Organisational complexity #1 problem in health sphere

One might be forgiven for thinking that individuals, corporations and organisations engaged in the medical field would have at the forefront of their minds to ensure that patient records are secure from hacking yet readily accessible when needed.     Not so, one learns from a report on HealthData Management....."Some 83 percent of organizations believe they are most at risk for cyberattack because of organizational complexities, according to a new survey of organizations by the Ponemon Institute.“Employees are not following corporate security requirements because they are too difficult to be productive, plus policies hinder their ability to work in their preferred manner,” the study noted. “It is no surprise that shadow IT is on the rise because employees want easier ways to get their work done.”The study, which was sponsored by Citrix, finds that employees are increasingly putting data on their personal devices, meaning key organization information is accessible from any laptop, phone or tablet left sitting at a desk or coffee shop. And data assets are increasing, putting more information at risk, according to 87 percent of survey respondents.Survey results also found that security and IT professionals are increasingly concerned about their current operations:79 percent of respondents are worried about security breaches involving high-value information.The protection of apps and data is more critical than ever, with 74 percent of organization saying that a new IT security framework is needed to improve security posture and reduce risk.71 percent say there is risk from their inability to control employees’ devices and apps."Is it any wonder then, as HealthData Management also reports, that a goodly majority of Americans - which would equally apply to other countries in the Western world - are skeptical of health IT....."A new survey of more than 12,000 Americans has found that 57 percent of consumers are skeptical of the overall benefits of health IT such as electronic health records, mobile apps and patient portals, in light of recent high-profile data breaches and a perceived lack of privacy protections by providers."There is, in fact, really only one safe solution to all of this problem.    Taking control of one's health records with a PHR (Personal Health Record).    The advantages are manifold - as detailed here by none other than the Mayo Clinic:"Having a personal health record can be a lifesaver, literally. In an emergency you can quickly give emergency personnel vital information, such as a disease you're being treated for, previous surgeries or hospitalizations, medications you take, drug allergies, and how to contact your family doctor. A personal health record not only allows you to share information with your care providers but also empowers you to manage your health between visits."LifeBank ™ is the perfect means for having one's own PHR.    On a key-ring at all times all one's medical information such as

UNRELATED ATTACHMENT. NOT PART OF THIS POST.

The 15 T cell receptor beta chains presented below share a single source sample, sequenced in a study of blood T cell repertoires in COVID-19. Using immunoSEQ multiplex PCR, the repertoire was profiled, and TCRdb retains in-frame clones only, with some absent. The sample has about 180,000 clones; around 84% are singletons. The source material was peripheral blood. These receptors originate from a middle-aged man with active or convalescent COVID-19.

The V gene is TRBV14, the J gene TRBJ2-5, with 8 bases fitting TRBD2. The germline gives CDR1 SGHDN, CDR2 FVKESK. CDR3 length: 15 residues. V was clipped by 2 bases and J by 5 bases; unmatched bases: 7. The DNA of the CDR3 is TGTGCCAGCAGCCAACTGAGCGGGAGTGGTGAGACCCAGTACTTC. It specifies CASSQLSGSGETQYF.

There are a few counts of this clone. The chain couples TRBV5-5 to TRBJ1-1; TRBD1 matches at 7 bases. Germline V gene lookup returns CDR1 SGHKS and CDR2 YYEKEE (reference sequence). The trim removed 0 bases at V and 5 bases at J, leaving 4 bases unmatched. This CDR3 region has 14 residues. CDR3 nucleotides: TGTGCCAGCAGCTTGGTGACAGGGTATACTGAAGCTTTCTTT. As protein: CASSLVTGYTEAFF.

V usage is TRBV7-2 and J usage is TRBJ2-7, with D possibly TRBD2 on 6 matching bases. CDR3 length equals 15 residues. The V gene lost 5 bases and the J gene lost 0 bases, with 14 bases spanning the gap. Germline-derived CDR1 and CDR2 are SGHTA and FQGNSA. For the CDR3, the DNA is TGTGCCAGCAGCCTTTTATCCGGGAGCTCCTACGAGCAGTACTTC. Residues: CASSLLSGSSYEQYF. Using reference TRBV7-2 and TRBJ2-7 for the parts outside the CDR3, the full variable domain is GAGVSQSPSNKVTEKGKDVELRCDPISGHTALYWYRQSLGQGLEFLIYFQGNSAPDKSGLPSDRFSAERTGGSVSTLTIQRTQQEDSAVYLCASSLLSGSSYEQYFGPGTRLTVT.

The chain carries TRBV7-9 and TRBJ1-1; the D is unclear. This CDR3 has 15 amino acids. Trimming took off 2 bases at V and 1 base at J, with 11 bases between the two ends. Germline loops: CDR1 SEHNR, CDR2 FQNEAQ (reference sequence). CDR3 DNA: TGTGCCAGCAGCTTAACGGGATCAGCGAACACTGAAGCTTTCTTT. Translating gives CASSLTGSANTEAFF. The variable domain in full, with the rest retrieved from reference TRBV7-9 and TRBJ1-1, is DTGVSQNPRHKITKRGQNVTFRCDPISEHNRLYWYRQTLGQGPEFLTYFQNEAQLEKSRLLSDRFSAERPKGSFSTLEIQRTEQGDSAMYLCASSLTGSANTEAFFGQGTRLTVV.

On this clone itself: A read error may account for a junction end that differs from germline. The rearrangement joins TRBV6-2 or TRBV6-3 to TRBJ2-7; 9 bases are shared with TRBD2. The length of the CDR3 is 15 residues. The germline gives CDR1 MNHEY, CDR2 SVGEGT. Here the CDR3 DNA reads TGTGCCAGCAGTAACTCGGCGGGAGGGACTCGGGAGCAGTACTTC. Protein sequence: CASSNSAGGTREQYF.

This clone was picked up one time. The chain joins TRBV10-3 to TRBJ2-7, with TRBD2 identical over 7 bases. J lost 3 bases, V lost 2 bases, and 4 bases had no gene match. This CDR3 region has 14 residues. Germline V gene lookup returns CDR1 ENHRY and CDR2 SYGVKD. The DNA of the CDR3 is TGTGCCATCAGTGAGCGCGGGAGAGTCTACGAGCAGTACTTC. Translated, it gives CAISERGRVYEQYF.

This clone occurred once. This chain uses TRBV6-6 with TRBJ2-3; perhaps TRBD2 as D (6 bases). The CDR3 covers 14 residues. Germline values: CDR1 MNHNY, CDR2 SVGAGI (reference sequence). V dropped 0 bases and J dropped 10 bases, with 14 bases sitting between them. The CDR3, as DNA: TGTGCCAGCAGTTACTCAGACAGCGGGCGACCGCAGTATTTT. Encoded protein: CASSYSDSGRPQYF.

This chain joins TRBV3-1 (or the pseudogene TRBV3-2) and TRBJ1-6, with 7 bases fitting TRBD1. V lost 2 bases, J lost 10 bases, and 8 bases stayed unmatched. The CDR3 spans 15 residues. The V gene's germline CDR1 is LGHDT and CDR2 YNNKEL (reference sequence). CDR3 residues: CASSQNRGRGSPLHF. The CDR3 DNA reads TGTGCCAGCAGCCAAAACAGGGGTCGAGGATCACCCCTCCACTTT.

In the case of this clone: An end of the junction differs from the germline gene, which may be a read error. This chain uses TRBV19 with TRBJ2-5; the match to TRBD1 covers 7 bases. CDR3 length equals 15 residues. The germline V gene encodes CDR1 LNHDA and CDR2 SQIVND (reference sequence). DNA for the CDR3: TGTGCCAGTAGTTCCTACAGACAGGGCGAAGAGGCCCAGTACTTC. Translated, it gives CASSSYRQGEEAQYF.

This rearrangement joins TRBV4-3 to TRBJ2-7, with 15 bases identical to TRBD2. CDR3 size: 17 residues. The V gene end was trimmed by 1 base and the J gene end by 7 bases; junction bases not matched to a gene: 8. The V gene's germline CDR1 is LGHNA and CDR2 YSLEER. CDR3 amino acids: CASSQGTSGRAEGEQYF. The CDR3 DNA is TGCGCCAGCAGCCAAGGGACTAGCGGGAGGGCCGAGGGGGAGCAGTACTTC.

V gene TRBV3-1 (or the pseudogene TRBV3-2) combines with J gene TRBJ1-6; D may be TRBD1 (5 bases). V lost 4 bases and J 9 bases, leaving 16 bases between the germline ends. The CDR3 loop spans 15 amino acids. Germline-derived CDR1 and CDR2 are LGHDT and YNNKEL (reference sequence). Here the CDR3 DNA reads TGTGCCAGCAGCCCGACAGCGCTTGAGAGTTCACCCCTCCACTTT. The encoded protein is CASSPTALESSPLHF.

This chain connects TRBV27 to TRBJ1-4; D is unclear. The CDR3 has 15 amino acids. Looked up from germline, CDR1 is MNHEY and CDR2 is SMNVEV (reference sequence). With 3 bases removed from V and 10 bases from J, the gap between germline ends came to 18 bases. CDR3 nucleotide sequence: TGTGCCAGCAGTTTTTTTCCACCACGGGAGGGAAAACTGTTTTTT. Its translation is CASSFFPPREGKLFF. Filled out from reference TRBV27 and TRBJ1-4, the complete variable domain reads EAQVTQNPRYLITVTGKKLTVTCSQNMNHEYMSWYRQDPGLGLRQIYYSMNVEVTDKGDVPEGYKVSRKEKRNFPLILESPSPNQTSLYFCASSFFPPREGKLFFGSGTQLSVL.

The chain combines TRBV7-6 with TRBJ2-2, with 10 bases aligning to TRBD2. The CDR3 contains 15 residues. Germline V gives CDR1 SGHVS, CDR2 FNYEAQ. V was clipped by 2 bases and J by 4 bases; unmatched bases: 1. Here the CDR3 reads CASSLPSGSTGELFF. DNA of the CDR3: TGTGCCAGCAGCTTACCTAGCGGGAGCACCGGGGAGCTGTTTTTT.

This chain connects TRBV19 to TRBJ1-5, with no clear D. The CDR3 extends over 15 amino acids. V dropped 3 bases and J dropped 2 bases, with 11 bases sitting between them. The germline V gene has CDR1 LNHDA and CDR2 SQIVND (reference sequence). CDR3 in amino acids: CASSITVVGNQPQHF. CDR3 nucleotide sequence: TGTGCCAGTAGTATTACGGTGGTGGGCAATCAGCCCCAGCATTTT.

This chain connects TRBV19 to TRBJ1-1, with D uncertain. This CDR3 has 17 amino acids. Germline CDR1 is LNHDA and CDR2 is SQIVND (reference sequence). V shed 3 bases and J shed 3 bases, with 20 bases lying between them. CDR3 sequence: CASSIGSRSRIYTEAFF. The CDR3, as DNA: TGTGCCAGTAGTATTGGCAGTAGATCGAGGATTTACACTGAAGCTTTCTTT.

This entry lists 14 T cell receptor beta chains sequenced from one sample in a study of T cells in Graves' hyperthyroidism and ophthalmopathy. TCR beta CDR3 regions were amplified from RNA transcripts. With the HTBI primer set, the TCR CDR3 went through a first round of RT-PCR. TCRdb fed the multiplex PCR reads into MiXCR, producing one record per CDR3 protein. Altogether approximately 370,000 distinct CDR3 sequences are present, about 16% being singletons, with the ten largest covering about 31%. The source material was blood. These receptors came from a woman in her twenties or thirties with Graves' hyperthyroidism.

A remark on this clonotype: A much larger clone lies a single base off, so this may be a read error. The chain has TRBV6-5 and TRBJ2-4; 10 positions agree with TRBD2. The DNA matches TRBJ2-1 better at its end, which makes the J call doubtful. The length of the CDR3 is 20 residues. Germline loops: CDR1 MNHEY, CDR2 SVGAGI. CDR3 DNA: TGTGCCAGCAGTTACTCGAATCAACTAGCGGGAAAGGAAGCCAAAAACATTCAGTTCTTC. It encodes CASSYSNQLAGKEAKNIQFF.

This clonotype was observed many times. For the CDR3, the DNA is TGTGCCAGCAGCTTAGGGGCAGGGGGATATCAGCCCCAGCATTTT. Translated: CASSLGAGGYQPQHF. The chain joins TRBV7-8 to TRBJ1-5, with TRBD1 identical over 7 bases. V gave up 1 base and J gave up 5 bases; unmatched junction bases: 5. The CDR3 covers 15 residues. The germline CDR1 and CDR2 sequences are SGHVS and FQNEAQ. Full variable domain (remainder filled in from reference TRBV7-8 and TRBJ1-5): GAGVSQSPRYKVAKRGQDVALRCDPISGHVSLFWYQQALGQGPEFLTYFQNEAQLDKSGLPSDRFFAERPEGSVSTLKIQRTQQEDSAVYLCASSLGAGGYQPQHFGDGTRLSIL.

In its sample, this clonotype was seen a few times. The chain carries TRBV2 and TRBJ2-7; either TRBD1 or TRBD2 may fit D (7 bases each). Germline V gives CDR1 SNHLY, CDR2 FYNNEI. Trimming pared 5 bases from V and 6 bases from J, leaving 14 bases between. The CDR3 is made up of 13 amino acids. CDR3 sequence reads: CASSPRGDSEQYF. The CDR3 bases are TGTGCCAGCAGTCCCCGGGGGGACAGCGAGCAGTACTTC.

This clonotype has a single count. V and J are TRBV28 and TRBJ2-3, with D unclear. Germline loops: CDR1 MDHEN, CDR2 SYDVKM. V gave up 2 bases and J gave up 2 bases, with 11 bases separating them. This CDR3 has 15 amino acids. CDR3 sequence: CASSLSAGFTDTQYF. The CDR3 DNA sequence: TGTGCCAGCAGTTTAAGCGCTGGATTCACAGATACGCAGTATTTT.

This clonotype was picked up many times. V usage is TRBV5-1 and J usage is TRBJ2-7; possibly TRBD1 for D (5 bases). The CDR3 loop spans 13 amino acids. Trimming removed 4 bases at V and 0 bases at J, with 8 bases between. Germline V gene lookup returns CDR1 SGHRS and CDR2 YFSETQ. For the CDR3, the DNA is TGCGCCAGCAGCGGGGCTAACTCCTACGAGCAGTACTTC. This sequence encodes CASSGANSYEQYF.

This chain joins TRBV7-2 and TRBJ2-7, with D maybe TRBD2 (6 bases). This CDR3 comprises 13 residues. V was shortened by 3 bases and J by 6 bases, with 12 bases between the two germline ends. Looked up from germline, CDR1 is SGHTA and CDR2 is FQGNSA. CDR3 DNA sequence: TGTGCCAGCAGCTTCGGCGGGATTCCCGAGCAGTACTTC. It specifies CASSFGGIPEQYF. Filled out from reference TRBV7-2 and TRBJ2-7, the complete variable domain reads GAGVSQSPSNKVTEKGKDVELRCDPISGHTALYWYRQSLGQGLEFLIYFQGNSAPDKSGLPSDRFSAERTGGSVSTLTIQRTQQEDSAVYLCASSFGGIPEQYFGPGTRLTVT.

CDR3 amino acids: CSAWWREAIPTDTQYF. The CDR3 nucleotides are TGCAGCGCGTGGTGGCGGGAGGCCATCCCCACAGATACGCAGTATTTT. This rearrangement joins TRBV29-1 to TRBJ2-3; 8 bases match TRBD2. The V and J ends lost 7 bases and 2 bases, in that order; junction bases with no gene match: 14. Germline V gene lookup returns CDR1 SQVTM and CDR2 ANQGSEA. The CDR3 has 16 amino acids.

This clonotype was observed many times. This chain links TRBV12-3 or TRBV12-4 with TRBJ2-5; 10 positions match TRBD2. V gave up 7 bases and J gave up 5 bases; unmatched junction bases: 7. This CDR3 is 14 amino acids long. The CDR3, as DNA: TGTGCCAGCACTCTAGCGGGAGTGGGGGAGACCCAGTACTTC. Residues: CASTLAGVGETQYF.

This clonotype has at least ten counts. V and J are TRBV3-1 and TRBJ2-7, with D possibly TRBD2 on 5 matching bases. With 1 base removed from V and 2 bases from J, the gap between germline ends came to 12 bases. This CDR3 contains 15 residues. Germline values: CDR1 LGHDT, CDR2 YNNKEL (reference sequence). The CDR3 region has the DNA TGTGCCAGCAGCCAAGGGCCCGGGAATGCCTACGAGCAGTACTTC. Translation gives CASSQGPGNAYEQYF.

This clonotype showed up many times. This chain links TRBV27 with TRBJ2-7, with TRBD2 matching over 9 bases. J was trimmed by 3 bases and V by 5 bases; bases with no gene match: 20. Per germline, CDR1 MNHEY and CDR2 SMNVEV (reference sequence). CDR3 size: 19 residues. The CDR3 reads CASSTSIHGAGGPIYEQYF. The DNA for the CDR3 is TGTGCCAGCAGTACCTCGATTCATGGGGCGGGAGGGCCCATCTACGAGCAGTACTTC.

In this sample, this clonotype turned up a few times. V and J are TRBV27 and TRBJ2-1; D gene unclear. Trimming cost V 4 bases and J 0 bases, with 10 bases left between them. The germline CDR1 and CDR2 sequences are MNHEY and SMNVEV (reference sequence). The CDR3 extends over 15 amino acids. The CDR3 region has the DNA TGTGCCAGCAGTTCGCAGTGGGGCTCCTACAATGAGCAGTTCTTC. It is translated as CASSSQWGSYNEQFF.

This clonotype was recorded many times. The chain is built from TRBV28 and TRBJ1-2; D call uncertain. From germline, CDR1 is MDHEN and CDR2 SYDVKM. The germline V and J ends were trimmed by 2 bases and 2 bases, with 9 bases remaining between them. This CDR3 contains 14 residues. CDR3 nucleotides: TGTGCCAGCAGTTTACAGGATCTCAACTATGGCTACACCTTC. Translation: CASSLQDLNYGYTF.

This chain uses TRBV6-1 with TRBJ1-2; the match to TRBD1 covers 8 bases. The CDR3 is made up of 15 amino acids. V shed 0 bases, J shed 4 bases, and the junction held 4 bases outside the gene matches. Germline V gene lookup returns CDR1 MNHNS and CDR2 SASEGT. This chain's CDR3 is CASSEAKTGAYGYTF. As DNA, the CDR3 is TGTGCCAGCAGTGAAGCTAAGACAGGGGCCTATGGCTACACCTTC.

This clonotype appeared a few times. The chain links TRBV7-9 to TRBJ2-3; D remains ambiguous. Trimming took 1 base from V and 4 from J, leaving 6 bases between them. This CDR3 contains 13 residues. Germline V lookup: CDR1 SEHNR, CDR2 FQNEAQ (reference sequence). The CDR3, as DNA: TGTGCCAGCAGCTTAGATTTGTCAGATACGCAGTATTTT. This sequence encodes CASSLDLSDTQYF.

• One's primary care doctor's name and phone number
  • Allergies, including drug allergies
  • One's medications, including dosages
  • Chronic health problems, such as high blood pressure
  • Major surgeries, with dates
  • Living will or advance directives
  • Family history
  • Immunization history
  • Results of screening tests
  • Cholesterol level and blood pressure
  • Exercise and dietary habits

is always readily available.   Better still, having one's own PHR on a data key such as LifeBank ™ means that it is away from the threat and gaze of hackers.        

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